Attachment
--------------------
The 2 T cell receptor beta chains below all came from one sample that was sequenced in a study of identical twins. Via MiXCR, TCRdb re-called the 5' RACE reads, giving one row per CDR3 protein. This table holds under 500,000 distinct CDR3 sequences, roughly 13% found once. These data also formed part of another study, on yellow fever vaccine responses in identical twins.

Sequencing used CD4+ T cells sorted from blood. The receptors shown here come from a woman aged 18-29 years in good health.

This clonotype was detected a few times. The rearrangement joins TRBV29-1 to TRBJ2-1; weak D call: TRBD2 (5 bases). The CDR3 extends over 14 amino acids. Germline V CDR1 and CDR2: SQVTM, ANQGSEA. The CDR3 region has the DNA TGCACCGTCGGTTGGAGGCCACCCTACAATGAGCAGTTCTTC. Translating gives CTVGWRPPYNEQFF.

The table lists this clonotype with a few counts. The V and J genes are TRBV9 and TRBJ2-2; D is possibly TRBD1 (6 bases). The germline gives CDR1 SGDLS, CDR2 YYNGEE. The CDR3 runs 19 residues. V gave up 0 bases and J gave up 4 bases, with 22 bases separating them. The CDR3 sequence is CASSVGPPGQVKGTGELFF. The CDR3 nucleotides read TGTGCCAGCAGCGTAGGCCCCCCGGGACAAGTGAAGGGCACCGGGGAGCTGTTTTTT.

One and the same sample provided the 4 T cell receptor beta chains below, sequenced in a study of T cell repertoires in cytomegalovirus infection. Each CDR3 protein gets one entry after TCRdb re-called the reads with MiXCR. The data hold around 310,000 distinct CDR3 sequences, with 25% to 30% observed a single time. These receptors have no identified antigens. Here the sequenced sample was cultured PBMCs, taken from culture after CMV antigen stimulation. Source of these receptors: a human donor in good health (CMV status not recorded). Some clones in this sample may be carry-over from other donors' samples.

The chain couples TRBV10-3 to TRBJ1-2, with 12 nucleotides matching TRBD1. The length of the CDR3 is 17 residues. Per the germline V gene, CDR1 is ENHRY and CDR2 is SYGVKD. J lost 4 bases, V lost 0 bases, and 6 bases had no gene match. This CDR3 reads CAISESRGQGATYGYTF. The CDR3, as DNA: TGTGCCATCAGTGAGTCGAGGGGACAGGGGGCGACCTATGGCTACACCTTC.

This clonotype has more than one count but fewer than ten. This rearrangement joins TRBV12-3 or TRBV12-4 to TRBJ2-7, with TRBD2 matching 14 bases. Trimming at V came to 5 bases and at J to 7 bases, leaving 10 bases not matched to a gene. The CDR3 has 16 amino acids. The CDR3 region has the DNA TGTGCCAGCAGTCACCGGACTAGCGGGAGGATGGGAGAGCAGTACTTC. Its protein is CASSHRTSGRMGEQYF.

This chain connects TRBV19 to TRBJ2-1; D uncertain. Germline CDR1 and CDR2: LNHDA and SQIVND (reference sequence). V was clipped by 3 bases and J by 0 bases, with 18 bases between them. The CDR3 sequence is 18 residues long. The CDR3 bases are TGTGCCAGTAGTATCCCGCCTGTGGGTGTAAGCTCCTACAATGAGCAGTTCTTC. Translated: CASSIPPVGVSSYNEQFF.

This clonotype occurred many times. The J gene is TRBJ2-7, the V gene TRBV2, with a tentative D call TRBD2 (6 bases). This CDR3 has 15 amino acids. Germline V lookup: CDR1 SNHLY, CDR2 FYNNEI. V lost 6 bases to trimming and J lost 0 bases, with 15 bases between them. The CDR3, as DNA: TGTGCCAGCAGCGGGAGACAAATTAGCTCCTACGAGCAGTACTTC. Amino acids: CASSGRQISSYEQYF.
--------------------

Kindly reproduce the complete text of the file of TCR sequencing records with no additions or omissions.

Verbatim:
The 2 T cell receptor beta chains below all came from one sample that was sequenced in a study of identical twins. Via MiXCR, TCRdb re-called the 5' RACE reads, giving one row per CDR3 protein. This table holds under 500,000 distinct CDR3 sequences, roughly 13% found once. These data also formed part of another study, on yellow fever vaccine responses in identical twins.

Sequencing used CD4+ T cells sorted from blood. The receptors shown here come from a woman aged 18-29 years in good health.

This clonotype was detected a few times. The rearrangement joins TRBV29-1 to TRBJ2-1; weak D call: TRBD2 (5 bases). The CDR3 extends over 14 amino acids. Germline V CDR1 and CDR2: SQVTM, ANQGSEA. The CDR3 region has the DNA TGCACCGTCGGTTGGAGGCCACCCTACAATGAGCAGTTCTTC. Translating gives CTVGWRPPYNEQFF.

The table lists this clonotype with a few counts. The V and J genes are TRBV9 and TRBJ2-2; D is possibly TRBD1 (6 bases). The germline gives CDR1 SGDLS, CDR2 YYNGEE. The CDR3 runs 19 residues. V gave up 0 bases and J gave up 4 bases, with 22 bases separating them. The CDR3 sequence is CASSVGPPGQVKGTGELFF. The CDR3 nucleotides read TGTGCCAGCAGCGTAGGCCCCCCGGGACAAGTGAAGGGCACCGGGGAGCTGTTTTTT.

One and the same sample provided the 4 T cell receptor beta chains below, sequenced in a study of T cell repertoires in cytomegalovirus infection. Each CDR3 protein gets one entry after TCRdb re-called the reads with MiXCR. The data hold around 310,000 distinct CDR3 sequences, with 25% to 30% observed a single time. These receptors have no identified antigens. Here the sequenced sample was cultured PBMCs, taken from culture after CMV antigen stimulation. Source of these receptors: a human donor in good health (CMV status not recorded). Some clones in this sample may be carry-over from other donors' samples.

The chain couples TRBV10-3 to TRBJ1-2, with 12 nucleotides matching TRBD1. The length of the CDR3 is 17 residues. Per the germline V gene, CDR1 is ENHRY and CDR2 is SYGVKD. J lost 4 bases, V lost 0 bases, and 6 bases had no gene match. This CDR3 reads CAISESRGQGATYGYTF. The CDR3, as DNA: TGTGCCATCAGTGAGTCGAGGGGACAGGGGGCGACCTATGGCTACACCTTC.

This clonotype has more than one count but fewer than ten. This rearrangement joins TRBV12-3 or TRBV12-4 to TRBJ2-7, with TRBD2 matching 14 bases. Trimming at V came to 5 bases and at J to 7 bases, leaving 10 bases not matched to a gene. The CDR3 has 16 amino acids. The CDR3 region has the DNA TGTGCCAGCAGTCACCGGACTAGCGGGAGGATGGGAGAGCAGTACTTC. Its protein is CASSHRTSGRMGEQYF.

This chain connects TRBV19 to TRBJ2-1; D uncertain. Germline CDR1 and CDR2: LNHDA and SQIVND (reference sequence). V was clipped by 3 bases and J by 0 bases, with 18 bases between them. The CDR3 sequence is 18 residues long. The CDR3 bases are TGTGCCAGTAGTATCCCGCCTGTGGGTGTAAGCTCCTACAATGAGCAGTTCTTC. Translated: CASSIPPVGVSSYNEQFF.

This clonotype occurred many times. The J gene is TRBJ2-7, the V gene TRBV2, with a tentative D call TRBD2 (6 bases). This CDR3 has 15 amino acids. Germline V lookup: CDR1 SNHLY, CDR2 FYNNEI. V lost 6 bases to trimming and J lost 0 bases, with 15 bases between them. The CDR3, as DNA: TGTGCCAGCAGCGGGAGACAAATTAGCTCCTACGAGCAGTACTTC. Amino acids: CASSGRQISSYEQYF.